Metaphysical Poetry In The Seventeenth Century

947 words - 4 pages

Metaphysical wit and conceit are two of the most famous literary devices used in the seventeenth century by poets such as John Donne. Emerging out of the Petrarchan era, metaphysical poetry brought a whole new way of expression and imagery dealing with emotional, physical and spiritual issues of that time. In this essay I will critically analyse the poem, The Flea written by John Donne in which he makes light of his sexual intentions with his lover.

In the first stanza of the poem, Donne tries to convince his lover to have sexual intercourse with him. At first one would not realize that this is his intention because he uses a flea to describe sex which is a very far-fetched description of the act hence this poem being metaphysical. Using a conceit he belittles the impact of sex and the power it has over him even though it may be untrue. Knowing that she has thought about it before, he assures her that by withholding sex from him is something so small that it does not give her power in the relationship.

‘Mark but this flea, and mark in this
How little that which thou deniest me is;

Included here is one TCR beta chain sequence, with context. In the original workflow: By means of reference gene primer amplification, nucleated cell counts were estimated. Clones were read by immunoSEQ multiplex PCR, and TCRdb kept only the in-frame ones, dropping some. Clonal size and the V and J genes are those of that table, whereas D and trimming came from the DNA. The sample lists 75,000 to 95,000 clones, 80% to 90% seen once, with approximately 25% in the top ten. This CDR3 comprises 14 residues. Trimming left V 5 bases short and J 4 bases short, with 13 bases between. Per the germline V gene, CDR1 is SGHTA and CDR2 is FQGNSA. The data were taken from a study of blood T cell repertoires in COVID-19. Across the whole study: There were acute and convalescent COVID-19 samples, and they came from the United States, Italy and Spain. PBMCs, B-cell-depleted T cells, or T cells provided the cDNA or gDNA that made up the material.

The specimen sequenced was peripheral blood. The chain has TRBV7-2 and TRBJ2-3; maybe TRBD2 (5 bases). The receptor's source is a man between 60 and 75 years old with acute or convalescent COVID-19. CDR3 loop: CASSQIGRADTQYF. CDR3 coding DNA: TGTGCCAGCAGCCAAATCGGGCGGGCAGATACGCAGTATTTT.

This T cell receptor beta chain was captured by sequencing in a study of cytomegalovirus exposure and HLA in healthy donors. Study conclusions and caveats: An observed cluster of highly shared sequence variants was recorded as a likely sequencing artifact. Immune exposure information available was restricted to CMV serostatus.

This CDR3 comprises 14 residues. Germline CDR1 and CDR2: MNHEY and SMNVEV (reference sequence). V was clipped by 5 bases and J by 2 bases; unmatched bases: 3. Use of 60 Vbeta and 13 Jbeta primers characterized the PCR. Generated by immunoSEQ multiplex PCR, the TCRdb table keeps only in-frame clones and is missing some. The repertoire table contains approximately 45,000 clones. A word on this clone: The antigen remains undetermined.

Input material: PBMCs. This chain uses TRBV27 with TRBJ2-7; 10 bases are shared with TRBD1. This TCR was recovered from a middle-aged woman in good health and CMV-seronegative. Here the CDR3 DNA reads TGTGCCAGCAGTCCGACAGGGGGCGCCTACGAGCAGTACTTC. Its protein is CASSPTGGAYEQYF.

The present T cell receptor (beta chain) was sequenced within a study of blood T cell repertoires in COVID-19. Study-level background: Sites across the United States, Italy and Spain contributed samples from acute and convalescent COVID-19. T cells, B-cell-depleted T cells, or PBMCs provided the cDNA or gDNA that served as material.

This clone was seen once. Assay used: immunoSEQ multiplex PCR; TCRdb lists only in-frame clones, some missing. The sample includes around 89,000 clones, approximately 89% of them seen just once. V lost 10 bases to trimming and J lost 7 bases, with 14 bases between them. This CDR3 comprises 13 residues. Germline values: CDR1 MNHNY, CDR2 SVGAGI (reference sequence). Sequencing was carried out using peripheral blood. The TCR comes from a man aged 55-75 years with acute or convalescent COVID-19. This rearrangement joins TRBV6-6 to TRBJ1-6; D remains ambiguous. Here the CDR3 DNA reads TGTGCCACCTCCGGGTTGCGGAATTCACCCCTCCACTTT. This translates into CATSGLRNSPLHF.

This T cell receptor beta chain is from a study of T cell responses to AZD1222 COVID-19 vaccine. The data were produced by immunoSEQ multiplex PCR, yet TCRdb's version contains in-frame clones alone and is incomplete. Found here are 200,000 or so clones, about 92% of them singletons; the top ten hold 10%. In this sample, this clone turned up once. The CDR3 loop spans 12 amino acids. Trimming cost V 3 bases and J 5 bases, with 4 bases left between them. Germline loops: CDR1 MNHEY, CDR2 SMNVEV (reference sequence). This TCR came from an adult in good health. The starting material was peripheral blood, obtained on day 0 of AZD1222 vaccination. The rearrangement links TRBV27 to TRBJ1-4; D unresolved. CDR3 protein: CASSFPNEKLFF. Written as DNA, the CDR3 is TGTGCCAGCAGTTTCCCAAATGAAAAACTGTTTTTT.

It suck’d me first, and now sucks thee,’
(Lines 1 – 3)

He encourages her to give in to his demand by making the act seem trivial, insignificant and nothing to be ashamed of. He implies that if their blood can be shared by a flea, why not they share it with each other. A sense of humour is evident as he ridicules the mindsets of sex before marriage being a sin.

‘And in this flea our two bloods mingled be.
Thou know’st that this cannot be said
A sin, nor shame, nor loss of maidenhead’
(Lines 5 - 7)

He then goes on to persuade her into considering it by describing the passion that they would encounter. He aims to arouse her sexually in hope that this conceit would have an effect on her. The first stanza is ended by him emphasizing that he is not pressurising her into doing more than what is expected and takes away her fear of falling pregnant.

‘Yet this enjoys before it woo,
And pamper’d swells with one blood made of two;
And this, alas! Is more than we would do.’
(Lines 7 – 9)

Donne is very convincing in the second stanza where he speaks of the duration of their relationship being long enough to consider being married to each other. He appeals to her using conceit implying that they should consecrate their relationship as if they were married. By suggesting this he shows that he wants to commit to her and the seriousness of their relationship to him.

‘Where we almost, yea, more than married are.
This flea is you and I, and this
Our marriage bed,...

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